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Derek Webb and Sandra McCracken
Mandy Ihrig
Billy Cerveny
Jill Phillips
Jeremy Casella
Andrew Osenga (of The Normals)
Matthew Smith
Katy Bowser
Matthew Perryman Jones

Your King Has Come - Click to view! YOUR KING HAS COME (2000)
Folk music—for some unbeknownst reason—is synonymous with storytelling. Starting with the jazz classics of the early 20th century (Louis Armstrong leading the way) and moving into the 70's with the rock-oriented musings of Bob Dylan and Simon & Garfunkel, folk music has always had a tale to tell, and it usually tells it well. Your King Has Come, an independent folk collection headed by Matthew Smith, attempts to add a worthwhile disc to the rich vein of folk music and the lengthy list of Christmas CD's everyone should own. And, lo and behold, they pull it off quite nicely.

Your King Has Come doesn't just tell you the standard Christmas story of shepherds and angels and wise men and stables--it tells you the story of longing and fulfillment, depravity and redemption. "Come Thou Long Expected Jesus" (Derek Webb and Sandra McCracken) and "O Come, O Come Emmanuel" (Matthew Smith) present the paradox of an unfulfilled salvation: those who lived and died before Christ's birth were saved by the death that would come. One can hear the longing in the poetry, but in the end there is a light of hope because God's promises are sure. It is no wonder, then, that awe filled the hearts of those who saw the culmination of the prophets' words. There is amazement at the humility of a God who is born a child ("What Child Is This"—Billy Cerveny). There is both peaceful reflection ("Still the Night," a re-working of "Silent Night," by Katy Bowser) and powerful triumph ("O Holy Night"—Matthew Perryman Jones) on the anointed night. Humble shepherds rejoice in the freedom announced by the heavenly host who turned the lowly servants into royal messengers ("Joyful Fire"—Jeremy Casella; "It Came Upon the Midnight Clear"—Jill Phillips). The people of God are sent forth to announce to birth of a King and the arrival of a Savior ("O Come All Ye Faithful"—Mandy Ihrig).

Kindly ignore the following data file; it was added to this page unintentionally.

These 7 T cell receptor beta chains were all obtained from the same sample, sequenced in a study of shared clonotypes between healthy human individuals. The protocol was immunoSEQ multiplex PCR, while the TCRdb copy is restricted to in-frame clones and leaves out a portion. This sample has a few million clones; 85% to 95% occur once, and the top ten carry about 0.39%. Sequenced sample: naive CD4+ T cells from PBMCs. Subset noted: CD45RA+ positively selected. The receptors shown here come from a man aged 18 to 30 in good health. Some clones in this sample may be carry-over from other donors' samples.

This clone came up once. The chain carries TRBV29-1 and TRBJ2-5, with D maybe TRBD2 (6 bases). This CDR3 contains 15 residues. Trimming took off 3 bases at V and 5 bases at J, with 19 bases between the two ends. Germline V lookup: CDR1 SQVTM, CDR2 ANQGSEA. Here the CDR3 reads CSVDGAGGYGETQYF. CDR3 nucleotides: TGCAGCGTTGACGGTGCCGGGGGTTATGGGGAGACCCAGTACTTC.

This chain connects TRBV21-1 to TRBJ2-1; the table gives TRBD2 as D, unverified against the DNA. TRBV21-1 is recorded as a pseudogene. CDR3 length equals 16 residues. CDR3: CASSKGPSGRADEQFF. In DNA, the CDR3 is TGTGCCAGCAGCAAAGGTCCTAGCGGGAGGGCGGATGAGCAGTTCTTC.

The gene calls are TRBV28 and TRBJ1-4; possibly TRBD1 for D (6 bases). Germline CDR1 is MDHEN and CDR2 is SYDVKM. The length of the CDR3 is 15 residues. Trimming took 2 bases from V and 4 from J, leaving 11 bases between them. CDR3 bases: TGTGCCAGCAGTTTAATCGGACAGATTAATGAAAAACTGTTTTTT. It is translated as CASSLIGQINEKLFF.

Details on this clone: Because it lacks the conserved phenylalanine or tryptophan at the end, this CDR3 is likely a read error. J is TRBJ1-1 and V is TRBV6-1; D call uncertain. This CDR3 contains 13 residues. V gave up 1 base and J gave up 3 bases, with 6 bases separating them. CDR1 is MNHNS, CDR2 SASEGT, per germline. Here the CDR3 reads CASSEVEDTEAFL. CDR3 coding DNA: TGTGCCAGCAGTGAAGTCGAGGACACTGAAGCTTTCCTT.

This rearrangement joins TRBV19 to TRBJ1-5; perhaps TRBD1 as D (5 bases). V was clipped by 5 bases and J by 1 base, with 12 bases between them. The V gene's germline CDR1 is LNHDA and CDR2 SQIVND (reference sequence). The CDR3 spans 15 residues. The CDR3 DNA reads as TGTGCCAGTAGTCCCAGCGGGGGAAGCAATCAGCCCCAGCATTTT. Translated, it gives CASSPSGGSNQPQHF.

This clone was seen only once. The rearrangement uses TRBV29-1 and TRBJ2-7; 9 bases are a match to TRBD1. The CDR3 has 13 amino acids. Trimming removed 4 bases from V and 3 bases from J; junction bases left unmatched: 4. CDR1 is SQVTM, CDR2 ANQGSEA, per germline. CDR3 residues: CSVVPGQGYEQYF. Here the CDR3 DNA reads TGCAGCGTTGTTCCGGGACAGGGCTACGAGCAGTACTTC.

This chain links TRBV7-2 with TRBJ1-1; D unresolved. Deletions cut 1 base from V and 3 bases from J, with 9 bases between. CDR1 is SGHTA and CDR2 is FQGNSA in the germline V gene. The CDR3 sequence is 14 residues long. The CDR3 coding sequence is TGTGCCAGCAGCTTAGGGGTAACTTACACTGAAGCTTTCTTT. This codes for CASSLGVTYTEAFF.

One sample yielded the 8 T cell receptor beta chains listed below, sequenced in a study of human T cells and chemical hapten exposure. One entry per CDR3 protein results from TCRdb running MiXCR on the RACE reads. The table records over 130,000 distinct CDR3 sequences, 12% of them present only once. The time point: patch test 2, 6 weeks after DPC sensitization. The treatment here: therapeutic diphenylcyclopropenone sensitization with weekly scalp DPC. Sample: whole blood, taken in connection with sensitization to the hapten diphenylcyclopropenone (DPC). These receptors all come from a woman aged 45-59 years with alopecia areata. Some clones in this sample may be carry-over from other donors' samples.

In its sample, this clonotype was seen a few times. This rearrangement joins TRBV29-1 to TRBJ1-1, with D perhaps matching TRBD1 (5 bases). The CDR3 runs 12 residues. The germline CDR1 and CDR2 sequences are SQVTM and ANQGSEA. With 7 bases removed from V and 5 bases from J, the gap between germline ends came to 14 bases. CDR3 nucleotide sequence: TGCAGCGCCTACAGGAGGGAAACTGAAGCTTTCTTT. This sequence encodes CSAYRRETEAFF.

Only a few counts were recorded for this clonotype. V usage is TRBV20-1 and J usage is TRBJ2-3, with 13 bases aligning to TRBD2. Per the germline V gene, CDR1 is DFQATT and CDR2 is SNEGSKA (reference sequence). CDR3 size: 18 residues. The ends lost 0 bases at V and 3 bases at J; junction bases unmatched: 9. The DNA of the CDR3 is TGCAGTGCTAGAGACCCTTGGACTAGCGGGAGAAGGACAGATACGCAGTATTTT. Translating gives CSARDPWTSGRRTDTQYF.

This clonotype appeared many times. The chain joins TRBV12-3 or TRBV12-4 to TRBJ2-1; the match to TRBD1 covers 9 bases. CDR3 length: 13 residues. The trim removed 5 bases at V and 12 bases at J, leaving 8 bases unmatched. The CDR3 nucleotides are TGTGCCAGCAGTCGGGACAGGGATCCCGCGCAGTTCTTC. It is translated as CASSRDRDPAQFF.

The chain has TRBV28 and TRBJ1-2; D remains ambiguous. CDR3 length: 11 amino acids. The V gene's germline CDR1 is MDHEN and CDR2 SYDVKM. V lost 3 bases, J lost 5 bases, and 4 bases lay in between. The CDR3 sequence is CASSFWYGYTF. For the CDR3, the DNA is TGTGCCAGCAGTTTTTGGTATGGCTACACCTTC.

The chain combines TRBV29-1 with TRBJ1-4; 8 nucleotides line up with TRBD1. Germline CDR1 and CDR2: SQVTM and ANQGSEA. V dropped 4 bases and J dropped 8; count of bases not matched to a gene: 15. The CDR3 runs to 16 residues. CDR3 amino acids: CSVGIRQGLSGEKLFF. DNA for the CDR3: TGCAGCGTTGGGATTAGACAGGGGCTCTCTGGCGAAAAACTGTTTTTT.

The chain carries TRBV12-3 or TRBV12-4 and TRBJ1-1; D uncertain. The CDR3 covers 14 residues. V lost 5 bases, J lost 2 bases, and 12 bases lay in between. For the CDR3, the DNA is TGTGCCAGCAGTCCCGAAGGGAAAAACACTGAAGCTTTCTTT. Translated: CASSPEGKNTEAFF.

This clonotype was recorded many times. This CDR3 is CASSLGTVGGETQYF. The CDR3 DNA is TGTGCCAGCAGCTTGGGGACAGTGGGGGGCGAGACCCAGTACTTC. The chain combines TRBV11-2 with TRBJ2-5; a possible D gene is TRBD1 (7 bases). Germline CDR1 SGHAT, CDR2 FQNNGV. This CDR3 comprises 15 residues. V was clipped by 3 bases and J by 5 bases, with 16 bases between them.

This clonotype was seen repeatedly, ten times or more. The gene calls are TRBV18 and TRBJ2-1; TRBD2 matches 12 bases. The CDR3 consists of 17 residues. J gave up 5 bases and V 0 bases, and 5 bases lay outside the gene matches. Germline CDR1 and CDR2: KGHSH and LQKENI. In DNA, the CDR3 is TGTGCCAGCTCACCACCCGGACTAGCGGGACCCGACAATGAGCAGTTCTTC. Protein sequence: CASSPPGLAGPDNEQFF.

Yet, the most powerful songs on this album are those that sum up the event and its implications. Matthew Smith builds on "O Come O Come Emmanuel" and fulfills it on "Your King Has Come," a song of rejoicing that Christ has come and has saved us from our sin. The old covenant has passed into the new, and God's glory is made brighter still. The other summary song is "Of the Father's Love Begotten." Aurelius Clemens Prudentius's words are given a blues-rock package by Andrew Osenga's southern guitar workings and rolling vocals. Christ is eternal, Christ is eternally praised, Christ's kingdom has been eternally established. Amen!

Where many other Christian music projects fail to provide a well-rounded approach to Christ's birth, Your King Has Come shines brightly. It hasn't sold millions or lined the shelves of music stores. What it has done is taught its listeners not to look at Christ's birth as a pretty snapshot, but as one part of the glorious tapestry of history that God has created and is creating. Rejoice! Your King has won.
- Jason Ewert
December 2002
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